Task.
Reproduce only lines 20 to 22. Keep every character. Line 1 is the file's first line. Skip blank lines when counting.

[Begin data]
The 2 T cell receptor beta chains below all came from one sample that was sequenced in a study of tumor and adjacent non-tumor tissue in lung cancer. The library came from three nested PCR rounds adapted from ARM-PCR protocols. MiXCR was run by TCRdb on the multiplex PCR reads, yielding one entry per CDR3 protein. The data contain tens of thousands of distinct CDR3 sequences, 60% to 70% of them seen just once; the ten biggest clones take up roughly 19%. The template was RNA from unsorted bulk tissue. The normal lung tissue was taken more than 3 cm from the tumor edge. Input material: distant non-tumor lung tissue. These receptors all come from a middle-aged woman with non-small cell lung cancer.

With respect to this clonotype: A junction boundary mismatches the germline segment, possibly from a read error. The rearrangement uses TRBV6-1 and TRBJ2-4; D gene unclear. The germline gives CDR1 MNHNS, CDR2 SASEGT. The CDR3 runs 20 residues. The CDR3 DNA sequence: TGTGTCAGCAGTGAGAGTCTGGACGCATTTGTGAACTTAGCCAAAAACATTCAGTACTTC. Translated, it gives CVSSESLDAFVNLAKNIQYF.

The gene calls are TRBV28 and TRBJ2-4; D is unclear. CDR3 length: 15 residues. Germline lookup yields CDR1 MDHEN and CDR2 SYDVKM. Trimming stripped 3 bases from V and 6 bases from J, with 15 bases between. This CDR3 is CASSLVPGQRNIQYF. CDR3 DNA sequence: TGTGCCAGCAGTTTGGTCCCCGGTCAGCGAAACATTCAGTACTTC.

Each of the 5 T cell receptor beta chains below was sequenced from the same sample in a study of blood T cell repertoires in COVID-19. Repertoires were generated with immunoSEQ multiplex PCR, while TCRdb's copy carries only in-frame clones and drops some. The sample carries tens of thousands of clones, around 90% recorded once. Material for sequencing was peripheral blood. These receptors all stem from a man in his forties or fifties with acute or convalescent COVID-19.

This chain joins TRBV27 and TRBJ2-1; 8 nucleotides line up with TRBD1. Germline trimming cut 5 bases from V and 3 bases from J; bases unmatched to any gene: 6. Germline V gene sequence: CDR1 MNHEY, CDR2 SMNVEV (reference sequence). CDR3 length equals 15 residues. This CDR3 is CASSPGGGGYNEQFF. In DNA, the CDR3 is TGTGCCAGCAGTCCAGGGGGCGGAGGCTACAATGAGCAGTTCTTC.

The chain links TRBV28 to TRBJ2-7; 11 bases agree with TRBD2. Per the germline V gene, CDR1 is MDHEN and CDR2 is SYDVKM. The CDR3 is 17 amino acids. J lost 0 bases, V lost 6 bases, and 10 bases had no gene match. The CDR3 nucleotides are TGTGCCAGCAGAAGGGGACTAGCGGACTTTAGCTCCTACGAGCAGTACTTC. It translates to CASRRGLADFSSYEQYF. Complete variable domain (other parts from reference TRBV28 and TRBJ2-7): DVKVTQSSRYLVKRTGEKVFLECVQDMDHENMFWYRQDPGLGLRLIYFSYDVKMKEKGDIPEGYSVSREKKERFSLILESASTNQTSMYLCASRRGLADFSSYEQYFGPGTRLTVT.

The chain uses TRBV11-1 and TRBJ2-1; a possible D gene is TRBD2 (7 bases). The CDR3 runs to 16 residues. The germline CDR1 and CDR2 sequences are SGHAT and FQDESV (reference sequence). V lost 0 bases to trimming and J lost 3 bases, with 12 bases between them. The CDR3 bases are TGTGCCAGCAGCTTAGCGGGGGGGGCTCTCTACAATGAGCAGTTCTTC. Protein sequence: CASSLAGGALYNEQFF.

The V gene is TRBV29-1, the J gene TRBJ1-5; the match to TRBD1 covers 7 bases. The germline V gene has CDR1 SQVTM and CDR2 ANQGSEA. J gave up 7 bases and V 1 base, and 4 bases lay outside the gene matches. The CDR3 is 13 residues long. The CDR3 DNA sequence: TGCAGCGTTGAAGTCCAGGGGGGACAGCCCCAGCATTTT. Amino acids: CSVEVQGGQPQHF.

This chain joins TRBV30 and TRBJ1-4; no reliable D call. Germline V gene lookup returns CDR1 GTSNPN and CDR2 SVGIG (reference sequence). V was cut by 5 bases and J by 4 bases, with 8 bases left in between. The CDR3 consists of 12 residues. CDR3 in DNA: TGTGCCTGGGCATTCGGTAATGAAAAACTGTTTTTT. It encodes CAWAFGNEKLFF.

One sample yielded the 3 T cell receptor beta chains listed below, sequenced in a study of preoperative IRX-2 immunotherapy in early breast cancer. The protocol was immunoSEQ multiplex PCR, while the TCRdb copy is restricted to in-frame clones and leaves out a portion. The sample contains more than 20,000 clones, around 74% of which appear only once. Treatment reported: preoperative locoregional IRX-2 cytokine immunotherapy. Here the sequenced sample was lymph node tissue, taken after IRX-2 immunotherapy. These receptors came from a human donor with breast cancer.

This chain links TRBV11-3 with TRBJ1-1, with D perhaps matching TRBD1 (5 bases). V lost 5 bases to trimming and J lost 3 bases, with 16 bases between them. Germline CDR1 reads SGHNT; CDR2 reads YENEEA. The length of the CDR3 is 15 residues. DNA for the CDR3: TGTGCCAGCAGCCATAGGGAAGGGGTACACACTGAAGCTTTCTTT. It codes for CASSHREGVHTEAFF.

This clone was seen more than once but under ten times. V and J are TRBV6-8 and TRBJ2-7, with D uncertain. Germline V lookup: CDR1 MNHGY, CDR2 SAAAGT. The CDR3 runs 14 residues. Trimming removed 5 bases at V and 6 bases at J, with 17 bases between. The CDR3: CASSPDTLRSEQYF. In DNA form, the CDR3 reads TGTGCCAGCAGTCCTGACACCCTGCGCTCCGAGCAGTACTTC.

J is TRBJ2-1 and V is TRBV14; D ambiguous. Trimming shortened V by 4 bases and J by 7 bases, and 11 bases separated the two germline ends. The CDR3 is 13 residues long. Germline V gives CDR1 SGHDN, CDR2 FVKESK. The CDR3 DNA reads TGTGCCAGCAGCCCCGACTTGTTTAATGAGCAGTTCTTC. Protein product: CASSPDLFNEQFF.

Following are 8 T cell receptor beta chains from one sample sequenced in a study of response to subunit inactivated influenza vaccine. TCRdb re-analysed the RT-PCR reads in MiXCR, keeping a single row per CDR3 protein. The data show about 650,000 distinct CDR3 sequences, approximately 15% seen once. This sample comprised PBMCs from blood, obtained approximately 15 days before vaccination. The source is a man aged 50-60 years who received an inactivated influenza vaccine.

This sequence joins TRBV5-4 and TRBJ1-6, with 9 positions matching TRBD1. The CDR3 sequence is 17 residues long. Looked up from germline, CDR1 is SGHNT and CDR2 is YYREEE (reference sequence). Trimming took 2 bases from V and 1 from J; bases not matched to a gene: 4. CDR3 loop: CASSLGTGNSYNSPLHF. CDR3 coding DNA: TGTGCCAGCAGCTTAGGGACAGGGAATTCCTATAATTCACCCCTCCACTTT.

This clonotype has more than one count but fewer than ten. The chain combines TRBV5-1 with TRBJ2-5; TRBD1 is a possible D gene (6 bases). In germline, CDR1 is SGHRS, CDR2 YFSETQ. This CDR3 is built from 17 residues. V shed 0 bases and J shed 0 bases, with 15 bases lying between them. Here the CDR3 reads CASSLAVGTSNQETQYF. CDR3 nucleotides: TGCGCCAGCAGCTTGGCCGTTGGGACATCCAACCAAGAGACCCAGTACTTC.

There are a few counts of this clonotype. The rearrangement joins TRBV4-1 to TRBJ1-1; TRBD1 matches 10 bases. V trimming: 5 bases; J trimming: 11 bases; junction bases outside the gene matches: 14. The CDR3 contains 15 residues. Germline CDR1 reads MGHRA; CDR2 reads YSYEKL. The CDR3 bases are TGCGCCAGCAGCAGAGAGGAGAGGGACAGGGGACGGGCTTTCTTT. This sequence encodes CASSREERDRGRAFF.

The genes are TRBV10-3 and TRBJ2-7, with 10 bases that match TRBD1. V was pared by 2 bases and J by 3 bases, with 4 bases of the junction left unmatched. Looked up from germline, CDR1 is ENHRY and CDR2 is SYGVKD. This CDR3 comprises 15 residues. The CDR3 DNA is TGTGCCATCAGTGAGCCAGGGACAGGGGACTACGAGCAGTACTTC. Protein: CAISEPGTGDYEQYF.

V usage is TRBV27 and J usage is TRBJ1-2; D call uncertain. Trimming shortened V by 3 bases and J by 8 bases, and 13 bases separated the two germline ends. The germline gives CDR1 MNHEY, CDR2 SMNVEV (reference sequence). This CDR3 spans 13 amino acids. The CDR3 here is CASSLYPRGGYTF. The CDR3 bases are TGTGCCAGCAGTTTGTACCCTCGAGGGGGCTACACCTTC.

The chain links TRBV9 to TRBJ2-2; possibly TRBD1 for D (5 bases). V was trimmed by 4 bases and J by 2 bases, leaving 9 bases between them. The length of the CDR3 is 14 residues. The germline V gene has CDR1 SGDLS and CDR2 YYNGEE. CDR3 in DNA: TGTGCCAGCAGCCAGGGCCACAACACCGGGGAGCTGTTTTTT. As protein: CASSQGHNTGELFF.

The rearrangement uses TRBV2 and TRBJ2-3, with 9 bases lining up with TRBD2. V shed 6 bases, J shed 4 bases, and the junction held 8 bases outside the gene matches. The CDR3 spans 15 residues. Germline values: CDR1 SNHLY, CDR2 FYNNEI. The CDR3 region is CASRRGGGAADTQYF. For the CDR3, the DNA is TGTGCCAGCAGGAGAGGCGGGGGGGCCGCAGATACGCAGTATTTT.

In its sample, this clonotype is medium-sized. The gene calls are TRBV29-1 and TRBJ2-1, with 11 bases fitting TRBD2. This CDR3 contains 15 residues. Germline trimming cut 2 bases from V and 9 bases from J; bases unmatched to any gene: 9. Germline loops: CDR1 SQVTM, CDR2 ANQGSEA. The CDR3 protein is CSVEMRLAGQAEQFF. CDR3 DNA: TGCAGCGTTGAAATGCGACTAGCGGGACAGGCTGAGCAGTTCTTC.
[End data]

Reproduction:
The chain links TRBV9 to TRBJ2-2; possibly TRBD1 for D (5 bases). V was trimmed by 4 bases and J by 2 bases, leaving 9 bases between them. The length of the CDR3 is 14 residues. The germline V gene has CDR1 SGDLS and CDR2 YYNGEE. CDR3 in DNA: TGTGCCAGCAGCCAGGGCCACAACACCGGGGAGCTGTTTTTT. As protein: CASSQGHNTGELFF.

The rearrangement uses TRBV2 and TRBJ2-3, with 9 bases lining up with TRBD2. V shed 6 bases, J shed 4 bases, and the junction held 8 bases outside the gene matches. The CDR3 spans 15 residues. Germline values: CDR1 SNHLY, CDR2 FYNNEI. The CDR3 region is CASRRGGGAADTQYF. For the CDR3, the DNA is TGTGCCAGCAGGAGAGGCGGGGGGGCCGCAGATACGCAGTATTTT.

In its sample, this clonotype is medium-sized. The gene calls are TRBV29-1 and TRBJ2-1, with 11 bases fitting TRBD2. This CDR3 contains 15 residues. Germline trimming cut 2 bases from V and 9 bases from J; bases unmatched to any gene: 9. Germline loops: CDR1 SQVTM, CDR2 ANQGSEA. The CDR3 protein is CSVEMRLAGQAEQFF. CDR3 DNA: TGCAGCGTTGAAATGCGACTAGCGGGACAGGCTGAGCAGTTCTTC.